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Watch Out Toronto, Robocop is coming to Googleville

November 17, 2017 Leave a comment
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We started talking about all of these things that we could do if someone would just give us a city and put us in charge

You may have read that Google is building its own city inside Metro Toronto.  As reported by the New York Times:

Google’s founders have long fantasized about what would happen if the company could shape the real world as much as it has life on the internet.

“Years ago, we were sitting there thinking, Wouldn’t it be nice if you could take technical things that we know and apply them to cities?” Eric Schmidt, the executive chairman of Alphabet (now Google’s parent company), said Tuesday. “And our founders got really excited about this. We started talking about all of these things that we could do if someone would just give us a city and put us in charge.”

That is, of course, an outlandish idea. “For all sorts of good reasons, by the way, it doesn’t work that way,” Mr. Schmidt acknowledged. But there he was standing Tuesday before an array of Canadian flags, in front of Prime Minister Justin Trudeau and Ontario officials, to announce the closest thing anyone has seen to a tech company that takes the reins in a major city.

Toronto has about 800 acres of waterfront property awaiting redevelopment, a huge and prime stretch of land that amounts to one of the best opportunities in North America to rethink at scale how housing, streets and infrastructure are built. On Tuesday the government and the group overseeing the land announced that they were partnering with an Alphabet subsidiary, Sidewalk Labs, to develop the site.

They want it to embody the city of the future, a technological test bed for other communities around the world, “the world’s first neighborhood built from the internet up.”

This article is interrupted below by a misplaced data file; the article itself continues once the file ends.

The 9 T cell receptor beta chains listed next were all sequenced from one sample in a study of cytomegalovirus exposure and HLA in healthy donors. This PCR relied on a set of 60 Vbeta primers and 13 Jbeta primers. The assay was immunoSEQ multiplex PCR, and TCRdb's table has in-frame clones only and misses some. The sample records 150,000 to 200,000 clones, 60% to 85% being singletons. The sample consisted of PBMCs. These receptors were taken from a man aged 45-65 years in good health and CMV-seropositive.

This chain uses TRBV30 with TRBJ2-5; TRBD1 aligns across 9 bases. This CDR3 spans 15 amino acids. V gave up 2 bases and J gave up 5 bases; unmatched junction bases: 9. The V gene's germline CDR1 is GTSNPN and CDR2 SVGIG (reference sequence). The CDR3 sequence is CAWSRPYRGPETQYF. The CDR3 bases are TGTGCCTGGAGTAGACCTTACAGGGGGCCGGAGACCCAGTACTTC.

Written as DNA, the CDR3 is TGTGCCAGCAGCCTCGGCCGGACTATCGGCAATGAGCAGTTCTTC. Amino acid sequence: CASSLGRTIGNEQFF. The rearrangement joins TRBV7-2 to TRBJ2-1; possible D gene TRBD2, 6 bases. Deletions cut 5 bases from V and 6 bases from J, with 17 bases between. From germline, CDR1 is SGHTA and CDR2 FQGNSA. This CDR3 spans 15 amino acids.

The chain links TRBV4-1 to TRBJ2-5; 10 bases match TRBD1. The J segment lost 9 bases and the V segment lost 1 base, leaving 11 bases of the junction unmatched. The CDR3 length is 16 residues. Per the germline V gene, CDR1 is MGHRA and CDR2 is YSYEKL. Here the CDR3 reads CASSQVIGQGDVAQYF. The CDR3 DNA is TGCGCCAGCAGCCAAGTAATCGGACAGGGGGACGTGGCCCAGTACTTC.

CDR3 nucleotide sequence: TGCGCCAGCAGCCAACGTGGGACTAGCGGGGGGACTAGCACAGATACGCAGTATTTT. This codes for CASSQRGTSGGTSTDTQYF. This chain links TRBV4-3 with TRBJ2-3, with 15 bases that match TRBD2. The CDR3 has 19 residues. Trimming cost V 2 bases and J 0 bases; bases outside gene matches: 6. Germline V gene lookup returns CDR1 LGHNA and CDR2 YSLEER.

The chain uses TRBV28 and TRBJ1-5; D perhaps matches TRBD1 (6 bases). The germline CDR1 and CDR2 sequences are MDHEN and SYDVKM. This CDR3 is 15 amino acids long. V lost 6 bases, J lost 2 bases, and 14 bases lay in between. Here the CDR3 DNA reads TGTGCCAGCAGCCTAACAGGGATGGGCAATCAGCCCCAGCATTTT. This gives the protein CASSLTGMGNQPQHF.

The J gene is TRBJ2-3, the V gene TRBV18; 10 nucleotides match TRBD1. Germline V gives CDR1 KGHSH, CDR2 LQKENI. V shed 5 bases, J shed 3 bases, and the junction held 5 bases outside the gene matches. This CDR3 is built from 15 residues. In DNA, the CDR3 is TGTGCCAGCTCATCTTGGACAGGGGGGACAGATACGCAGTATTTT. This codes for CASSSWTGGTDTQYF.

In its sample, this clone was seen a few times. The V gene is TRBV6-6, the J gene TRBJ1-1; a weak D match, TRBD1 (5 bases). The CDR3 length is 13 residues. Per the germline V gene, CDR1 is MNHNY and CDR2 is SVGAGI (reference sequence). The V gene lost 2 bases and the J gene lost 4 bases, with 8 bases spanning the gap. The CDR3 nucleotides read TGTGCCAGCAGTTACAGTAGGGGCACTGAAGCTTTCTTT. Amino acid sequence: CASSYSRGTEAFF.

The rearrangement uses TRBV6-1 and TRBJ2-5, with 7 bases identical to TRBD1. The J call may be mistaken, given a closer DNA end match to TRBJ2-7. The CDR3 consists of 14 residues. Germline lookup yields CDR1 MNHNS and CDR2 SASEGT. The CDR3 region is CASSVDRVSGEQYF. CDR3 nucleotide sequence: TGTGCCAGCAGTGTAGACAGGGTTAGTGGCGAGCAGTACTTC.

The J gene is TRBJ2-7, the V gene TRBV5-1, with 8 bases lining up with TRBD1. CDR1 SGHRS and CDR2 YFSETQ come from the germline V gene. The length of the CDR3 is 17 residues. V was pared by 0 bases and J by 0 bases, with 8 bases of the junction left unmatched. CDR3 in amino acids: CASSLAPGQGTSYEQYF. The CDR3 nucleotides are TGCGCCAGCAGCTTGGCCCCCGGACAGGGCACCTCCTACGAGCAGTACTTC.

So whether you call it Trudeauville or Googleville, not since the Treaty of Westphalia has a private company more powerful than the British East India Company had quite such a choice opportunity.  (And no, they won’t call it the “Goolag”.)  Google gets a chance to fulfill the dream of every hacker since Peter Lamborn Wilson wrote Temporary Autonomous Zones, Bruce Sterling on pirate utopias, Napster thought of locating its servers on Sealand, or White House aide Susan Crawford sighed about how she aspired to “geek around the nation state.

Yes, Google gets its own city.  And who do you think will enforce the Laws of Google?  Why robot cops, of course.  Cops like Officer Atlas, from Google’s own Boston Dynamics subsidiary.

And of course, Officer Handle for those pesky foot chases:

Must Read: @oliviasolon: Ashamed to Work in Silicon Valley: how techies became the new bankers

November 11, 2017 Leave a comment

[Editor Charlie sez:  Meet the 1% of the 1%]

When Danny Greg first moved to San Francisco to work at Github in 2012, he used to get high-fives in the street from strangers when he wore his company hoodie.